To address privacy and security concerns related to the IRS’s plan to use facial recognition on millions of Americans who use the agencies website, lawmakers urged the agency to reverse its decision and halt its work with facial-recognition identity verification provider, ID.me.
Facial recognition technology is polarizing in general, and for many the concept of the government trusting a third-party to manage such personal data is unacceptable. For many others, the concept of the government itself having facial recognition data is equally unacceptable.
It’s clear that there are a number of potential and unresolved issues with the selected vendor. While the immediate emphasis is on stopping the process from moving forward, time should be spent on how a vendor was selected with all these apparent issues.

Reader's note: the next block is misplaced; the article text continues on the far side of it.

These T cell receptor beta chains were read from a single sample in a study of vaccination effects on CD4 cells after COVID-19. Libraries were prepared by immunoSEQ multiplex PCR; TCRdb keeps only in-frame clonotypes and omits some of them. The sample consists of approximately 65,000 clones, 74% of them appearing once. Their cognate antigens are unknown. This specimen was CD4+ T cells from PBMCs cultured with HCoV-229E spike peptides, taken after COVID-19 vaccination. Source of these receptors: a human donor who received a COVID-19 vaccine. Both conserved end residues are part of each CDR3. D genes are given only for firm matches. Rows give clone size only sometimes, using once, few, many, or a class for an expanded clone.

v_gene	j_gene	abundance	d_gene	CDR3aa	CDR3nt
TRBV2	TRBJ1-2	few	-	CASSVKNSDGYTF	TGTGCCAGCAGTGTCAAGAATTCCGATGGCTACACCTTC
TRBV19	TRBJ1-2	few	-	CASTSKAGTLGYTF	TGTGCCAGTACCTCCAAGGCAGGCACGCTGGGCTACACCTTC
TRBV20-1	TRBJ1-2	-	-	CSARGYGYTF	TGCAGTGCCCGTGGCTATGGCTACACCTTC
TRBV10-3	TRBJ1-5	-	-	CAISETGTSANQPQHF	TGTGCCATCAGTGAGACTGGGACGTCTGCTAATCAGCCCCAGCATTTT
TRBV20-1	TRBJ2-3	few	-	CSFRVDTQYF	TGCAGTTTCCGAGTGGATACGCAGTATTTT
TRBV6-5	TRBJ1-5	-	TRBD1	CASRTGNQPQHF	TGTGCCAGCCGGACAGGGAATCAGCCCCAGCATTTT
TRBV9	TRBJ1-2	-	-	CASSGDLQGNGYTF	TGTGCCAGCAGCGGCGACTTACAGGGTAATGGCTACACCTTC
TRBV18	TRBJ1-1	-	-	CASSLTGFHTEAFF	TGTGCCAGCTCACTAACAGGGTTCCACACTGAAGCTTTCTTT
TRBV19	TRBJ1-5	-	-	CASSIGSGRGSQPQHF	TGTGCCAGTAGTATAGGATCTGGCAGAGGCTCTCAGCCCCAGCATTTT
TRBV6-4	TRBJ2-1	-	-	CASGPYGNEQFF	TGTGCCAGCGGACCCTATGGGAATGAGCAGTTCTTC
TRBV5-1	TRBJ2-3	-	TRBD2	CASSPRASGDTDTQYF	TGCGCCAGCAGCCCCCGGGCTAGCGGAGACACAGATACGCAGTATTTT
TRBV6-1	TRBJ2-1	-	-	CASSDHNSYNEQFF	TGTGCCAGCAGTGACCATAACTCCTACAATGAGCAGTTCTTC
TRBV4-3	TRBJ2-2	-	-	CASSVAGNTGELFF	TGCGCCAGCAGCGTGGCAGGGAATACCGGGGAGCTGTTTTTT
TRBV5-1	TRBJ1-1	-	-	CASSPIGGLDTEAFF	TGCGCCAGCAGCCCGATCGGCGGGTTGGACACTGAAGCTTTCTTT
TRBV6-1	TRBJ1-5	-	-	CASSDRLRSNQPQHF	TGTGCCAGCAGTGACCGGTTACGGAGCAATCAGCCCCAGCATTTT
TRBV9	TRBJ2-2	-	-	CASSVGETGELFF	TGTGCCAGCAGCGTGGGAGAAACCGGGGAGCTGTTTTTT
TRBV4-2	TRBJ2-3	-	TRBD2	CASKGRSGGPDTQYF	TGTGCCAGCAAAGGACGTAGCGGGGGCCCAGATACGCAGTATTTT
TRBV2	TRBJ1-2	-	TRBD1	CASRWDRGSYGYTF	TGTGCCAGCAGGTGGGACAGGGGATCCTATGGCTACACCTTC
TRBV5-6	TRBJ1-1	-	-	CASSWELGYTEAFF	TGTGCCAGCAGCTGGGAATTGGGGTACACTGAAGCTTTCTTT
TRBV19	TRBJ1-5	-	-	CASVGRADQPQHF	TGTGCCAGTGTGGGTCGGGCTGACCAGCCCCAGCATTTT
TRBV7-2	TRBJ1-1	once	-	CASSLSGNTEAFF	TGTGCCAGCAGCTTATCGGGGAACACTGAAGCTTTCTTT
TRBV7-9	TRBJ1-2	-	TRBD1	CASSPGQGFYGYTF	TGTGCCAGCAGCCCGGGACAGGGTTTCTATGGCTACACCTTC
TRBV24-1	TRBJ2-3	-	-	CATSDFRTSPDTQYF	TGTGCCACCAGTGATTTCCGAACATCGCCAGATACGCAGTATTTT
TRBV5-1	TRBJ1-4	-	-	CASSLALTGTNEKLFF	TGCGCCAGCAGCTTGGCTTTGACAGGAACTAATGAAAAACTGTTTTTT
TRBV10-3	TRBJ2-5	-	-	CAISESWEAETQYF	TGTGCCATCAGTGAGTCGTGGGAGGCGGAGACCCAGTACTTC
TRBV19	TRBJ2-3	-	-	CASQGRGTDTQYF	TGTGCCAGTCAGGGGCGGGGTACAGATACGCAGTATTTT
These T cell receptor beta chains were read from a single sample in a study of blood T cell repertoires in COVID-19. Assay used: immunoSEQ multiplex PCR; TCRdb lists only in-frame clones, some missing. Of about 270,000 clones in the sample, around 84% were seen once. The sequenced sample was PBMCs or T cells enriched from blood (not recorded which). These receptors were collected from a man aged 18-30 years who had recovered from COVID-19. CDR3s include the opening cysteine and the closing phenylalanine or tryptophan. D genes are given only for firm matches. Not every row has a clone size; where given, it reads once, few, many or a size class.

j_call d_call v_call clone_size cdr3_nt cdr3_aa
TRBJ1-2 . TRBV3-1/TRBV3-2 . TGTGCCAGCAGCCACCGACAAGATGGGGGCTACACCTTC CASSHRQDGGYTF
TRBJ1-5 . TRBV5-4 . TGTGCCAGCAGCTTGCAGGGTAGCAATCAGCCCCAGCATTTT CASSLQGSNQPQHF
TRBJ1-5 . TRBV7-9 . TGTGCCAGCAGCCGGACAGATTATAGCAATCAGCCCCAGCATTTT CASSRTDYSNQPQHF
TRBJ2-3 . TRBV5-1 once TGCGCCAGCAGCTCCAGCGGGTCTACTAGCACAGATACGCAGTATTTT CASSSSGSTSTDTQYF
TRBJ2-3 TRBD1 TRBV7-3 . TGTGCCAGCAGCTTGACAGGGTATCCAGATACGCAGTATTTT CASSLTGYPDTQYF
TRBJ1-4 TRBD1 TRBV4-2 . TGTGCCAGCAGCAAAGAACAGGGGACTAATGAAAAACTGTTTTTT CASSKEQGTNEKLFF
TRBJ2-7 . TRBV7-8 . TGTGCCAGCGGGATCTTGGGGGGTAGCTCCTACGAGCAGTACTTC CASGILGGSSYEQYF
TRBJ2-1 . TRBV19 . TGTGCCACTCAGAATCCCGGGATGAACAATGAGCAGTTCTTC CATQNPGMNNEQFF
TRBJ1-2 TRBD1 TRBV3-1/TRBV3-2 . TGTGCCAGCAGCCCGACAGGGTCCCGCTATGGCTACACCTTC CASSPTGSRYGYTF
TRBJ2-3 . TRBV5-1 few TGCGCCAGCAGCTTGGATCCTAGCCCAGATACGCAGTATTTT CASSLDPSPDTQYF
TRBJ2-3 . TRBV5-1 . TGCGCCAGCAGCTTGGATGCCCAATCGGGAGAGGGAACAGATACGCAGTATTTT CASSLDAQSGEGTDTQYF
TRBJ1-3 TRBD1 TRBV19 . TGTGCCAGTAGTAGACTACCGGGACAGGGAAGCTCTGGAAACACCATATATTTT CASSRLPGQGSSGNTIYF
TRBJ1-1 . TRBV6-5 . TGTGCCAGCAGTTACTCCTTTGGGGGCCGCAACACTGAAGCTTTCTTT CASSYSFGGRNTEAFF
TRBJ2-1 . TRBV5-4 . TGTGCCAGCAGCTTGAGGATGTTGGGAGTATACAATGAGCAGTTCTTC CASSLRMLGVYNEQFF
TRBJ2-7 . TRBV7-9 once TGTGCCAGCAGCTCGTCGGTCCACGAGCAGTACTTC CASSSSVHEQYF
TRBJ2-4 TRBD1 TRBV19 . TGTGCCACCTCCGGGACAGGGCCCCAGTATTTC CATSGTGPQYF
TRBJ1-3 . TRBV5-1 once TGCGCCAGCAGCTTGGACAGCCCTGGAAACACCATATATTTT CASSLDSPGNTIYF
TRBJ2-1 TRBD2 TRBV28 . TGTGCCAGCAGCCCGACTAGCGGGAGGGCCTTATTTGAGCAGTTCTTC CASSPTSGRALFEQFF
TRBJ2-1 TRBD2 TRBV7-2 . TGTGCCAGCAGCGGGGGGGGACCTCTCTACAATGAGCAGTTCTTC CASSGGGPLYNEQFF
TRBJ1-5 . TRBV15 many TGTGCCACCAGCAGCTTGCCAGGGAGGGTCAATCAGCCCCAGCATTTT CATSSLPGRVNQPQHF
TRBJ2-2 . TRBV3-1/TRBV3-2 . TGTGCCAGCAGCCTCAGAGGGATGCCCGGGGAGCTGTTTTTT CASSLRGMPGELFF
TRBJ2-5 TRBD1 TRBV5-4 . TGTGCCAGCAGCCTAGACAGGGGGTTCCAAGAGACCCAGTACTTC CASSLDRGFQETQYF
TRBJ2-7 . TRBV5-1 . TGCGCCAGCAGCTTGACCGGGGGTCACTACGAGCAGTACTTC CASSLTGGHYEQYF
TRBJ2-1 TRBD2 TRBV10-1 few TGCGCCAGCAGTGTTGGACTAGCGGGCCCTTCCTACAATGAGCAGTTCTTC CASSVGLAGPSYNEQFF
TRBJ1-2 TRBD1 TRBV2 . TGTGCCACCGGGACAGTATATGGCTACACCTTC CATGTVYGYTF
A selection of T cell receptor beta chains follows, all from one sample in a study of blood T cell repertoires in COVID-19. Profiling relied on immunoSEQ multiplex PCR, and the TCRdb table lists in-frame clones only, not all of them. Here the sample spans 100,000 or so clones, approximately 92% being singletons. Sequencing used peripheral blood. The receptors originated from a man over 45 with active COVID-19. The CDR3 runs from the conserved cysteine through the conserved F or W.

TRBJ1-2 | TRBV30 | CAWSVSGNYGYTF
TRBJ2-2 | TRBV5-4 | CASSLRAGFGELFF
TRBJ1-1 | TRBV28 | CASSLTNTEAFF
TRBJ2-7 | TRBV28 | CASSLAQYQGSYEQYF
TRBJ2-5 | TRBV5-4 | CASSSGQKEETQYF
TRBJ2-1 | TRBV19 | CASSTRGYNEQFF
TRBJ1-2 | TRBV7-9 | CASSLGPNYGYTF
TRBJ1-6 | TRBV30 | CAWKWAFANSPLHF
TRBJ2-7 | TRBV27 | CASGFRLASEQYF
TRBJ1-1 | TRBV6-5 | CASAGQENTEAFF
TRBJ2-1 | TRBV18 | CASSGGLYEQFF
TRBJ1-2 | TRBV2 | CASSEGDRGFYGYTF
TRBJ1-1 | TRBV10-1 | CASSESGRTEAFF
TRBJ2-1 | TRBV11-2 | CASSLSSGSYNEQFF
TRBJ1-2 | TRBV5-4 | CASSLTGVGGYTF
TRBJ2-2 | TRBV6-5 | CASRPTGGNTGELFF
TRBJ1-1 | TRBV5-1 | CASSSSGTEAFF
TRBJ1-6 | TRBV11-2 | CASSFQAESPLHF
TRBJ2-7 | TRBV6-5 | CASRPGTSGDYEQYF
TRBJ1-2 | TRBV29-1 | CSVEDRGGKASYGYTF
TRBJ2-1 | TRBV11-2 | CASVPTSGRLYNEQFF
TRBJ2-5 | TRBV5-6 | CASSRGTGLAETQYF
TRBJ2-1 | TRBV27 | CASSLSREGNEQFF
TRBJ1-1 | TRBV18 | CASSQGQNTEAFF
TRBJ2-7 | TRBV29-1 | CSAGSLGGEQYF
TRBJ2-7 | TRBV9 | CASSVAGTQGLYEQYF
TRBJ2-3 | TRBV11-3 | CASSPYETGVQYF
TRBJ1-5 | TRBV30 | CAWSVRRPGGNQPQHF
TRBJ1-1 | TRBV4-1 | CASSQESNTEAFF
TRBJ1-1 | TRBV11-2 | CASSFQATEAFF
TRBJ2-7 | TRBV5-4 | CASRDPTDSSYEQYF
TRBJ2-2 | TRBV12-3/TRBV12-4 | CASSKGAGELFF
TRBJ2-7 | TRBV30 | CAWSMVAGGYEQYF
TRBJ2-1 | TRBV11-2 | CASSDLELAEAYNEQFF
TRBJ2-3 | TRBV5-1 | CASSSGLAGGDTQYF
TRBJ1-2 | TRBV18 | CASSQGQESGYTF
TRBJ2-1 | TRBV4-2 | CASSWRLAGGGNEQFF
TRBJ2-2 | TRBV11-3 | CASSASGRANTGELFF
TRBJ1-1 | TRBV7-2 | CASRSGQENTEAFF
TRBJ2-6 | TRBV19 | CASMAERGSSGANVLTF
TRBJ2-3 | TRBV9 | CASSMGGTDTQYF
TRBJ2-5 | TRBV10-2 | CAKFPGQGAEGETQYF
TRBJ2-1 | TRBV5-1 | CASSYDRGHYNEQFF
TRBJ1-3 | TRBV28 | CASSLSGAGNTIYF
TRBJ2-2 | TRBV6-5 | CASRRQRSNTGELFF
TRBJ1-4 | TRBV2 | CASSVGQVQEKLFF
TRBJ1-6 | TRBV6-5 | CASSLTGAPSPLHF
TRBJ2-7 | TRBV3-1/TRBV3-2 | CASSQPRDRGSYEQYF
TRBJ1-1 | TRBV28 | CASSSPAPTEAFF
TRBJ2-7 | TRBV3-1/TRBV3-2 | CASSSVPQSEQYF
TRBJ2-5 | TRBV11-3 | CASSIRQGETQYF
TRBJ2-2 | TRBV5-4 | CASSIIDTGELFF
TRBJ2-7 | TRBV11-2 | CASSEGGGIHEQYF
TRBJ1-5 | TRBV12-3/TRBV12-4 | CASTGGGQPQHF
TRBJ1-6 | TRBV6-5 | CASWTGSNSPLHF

Requiring American citizens to submit a government issued ID as well as a video to verify to the IRS portal is extremely privacy intrusive as that data would then be stored and processed by the third party contractor — which may be using data for a variety of other purposes (potentially sharing to law enforcement). This is one of those cases where the ends do not justify the means. The portal can be just as secure by leveraging strong password requirements as well as two-factor authentication for the end users, which is a much more inexpensive, less intrusive and unbiased way to secure the portal without needing to leverage a third party. I hope the portal begins to head in the right direction because once one government agency adopts a standard, others begin to follow. If the United States had a robust privacy law which protected the biometric information of individuals, that would be a different situation. However, without any protection for the data of American citizens, adopting this technology at this scale would be privacy malpractice.